My daily news consumption sources have not changed, as my use of my discernment skills of vetted sources I learned in College has never steered me wrong. I mean, WP, NYT, G & M, NPR, The Guardian, have their journalistic integrity hats on straight.

    I also follow certain journalists work, such as yourself, but also Paul Krugman. I also follow Rachel Maddow, as I value the research and background that goes into her stories, the deep dive she takes, and her style of presenting, and personality, I trust her.

    But, ugh, then I talk to my southern U.S. born and raised Father and wonder how on earth that man had anything to do with me, Trump supporter that he is. I could really get into it with him if I wanted, but I decided last time we got into it (as I avoid politics with him, if I can) to not get tangled up in the details he believes but rather tried to refocus him onto the BIGGER picture…and asked him who profits from a divided America? He didn’t like that…got all grumbly. : )

    1. I’m flattered that you read my work…thanks!

      I’m officially in mourning today since Eduardo Porter ran his last NYT column yesterday; by far my favorite writer there (and Floyd Norris retired years ago.) I want and need lucid commentary on the wider economy; much as Krugman is smart, I wish for less predictable reads. I love Charles Blow’s outrage…but how many times a week can you fulminate?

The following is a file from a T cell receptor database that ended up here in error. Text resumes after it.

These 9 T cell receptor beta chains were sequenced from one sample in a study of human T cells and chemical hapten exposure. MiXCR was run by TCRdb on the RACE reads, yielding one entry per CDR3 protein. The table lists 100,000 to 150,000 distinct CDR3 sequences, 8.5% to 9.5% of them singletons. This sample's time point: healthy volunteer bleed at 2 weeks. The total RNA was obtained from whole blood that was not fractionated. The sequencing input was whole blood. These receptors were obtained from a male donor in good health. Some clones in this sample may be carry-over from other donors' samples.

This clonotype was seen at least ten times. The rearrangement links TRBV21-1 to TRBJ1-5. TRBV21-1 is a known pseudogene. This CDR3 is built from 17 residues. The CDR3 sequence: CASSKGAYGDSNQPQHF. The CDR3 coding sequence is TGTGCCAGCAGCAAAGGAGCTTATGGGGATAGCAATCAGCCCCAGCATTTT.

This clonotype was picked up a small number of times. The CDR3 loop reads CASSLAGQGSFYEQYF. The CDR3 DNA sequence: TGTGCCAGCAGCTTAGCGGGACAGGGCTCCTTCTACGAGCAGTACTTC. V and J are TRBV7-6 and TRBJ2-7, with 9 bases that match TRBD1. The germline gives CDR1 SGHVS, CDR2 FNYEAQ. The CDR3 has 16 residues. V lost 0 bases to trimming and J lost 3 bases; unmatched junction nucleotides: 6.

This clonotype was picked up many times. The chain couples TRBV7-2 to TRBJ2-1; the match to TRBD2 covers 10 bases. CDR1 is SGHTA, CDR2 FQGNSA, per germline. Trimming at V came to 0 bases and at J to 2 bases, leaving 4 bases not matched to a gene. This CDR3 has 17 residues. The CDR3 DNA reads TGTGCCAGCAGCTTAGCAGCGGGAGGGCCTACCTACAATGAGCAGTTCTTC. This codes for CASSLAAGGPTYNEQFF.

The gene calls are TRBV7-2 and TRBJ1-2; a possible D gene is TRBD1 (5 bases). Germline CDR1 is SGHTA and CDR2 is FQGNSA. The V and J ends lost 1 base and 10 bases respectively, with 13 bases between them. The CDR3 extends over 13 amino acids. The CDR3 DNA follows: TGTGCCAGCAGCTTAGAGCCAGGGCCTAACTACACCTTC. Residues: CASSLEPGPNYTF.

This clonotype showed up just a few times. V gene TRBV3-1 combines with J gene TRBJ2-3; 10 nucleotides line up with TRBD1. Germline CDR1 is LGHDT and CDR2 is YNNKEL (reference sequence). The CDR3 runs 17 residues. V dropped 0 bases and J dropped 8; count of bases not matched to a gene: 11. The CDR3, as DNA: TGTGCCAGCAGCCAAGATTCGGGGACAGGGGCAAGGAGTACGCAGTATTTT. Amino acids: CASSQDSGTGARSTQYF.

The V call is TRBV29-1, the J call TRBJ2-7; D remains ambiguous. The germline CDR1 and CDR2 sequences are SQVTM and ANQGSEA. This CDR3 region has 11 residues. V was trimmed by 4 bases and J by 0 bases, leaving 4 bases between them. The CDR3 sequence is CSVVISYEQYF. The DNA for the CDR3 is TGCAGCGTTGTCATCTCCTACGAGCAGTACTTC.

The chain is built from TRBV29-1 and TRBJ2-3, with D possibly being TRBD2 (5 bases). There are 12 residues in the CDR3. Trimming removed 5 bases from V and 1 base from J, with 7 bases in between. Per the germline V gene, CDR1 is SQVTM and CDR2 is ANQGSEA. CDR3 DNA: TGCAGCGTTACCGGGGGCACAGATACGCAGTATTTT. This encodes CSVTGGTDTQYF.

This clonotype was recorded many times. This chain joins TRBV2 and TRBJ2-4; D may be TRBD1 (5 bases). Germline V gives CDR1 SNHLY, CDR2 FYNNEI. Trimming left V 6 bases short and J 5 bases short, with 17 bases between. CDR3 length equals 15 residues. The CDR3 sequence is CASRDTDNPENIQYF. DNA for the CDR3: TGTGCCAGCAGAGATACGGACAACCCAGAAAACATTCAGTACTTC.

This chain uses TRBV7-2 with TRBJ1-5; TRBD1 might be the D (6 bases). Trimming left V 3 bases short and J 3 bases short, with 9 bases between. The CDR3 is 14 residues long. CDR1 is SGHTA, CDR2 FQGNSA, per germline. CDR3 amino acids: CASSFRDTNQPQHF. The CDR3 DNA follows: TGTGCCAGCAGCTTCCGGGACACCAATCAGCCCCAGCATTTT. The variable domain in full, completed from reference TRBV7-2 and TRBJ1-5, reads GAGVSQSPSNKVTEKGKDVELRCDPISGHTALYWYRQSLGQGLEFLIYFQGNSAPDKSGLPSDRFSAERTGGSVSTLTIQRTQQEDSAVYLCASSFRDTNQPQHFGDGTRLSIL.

I have never watched Rachel Maddow (and know she’s widely respected) — time/energy already so spoken for with trying to keep up and also trying to make a living!

      1. You are most welcome, and this is exactly why I follow certain people, for I trust them, and they lead me to new people : ) Such as Charles Blow, and the others you mentioned, I am always on the hunt for those who challenge, engage, and inspire.

        Cause, I want to change the world, one word at a time. : )

        FOr instance, I’m right now writing this blog post, struggling, as I try to find that balance between op-edish and storytelling vibe/voice I’ve been playing with. You know, that fine line between beat someone over the head with it, and folksy wisdom, lure them in with pictures and stories, lead them off on new paths, new ideas, plant seeds.

        Anywho, thank you, you inspire.

      2. Thanks! 🙂

        Yes, it’s a tough line to walk…if it’s any consolation — I have 100s of unpublished blog posts that didn’t make the cut and I revise the hell out of each one before posting.

  6. I may be completely biased as I’m English but I take the BBC at their word completely. In all of our travels around the world it appears to be the voice of reason and impartiality. So many reasonable educated people in all corners of the world read/watch the BBC. American media never seems to impartial at all. I also like the Guardian website as it has some fabulous journalists and presents news and articles in a very balanced way.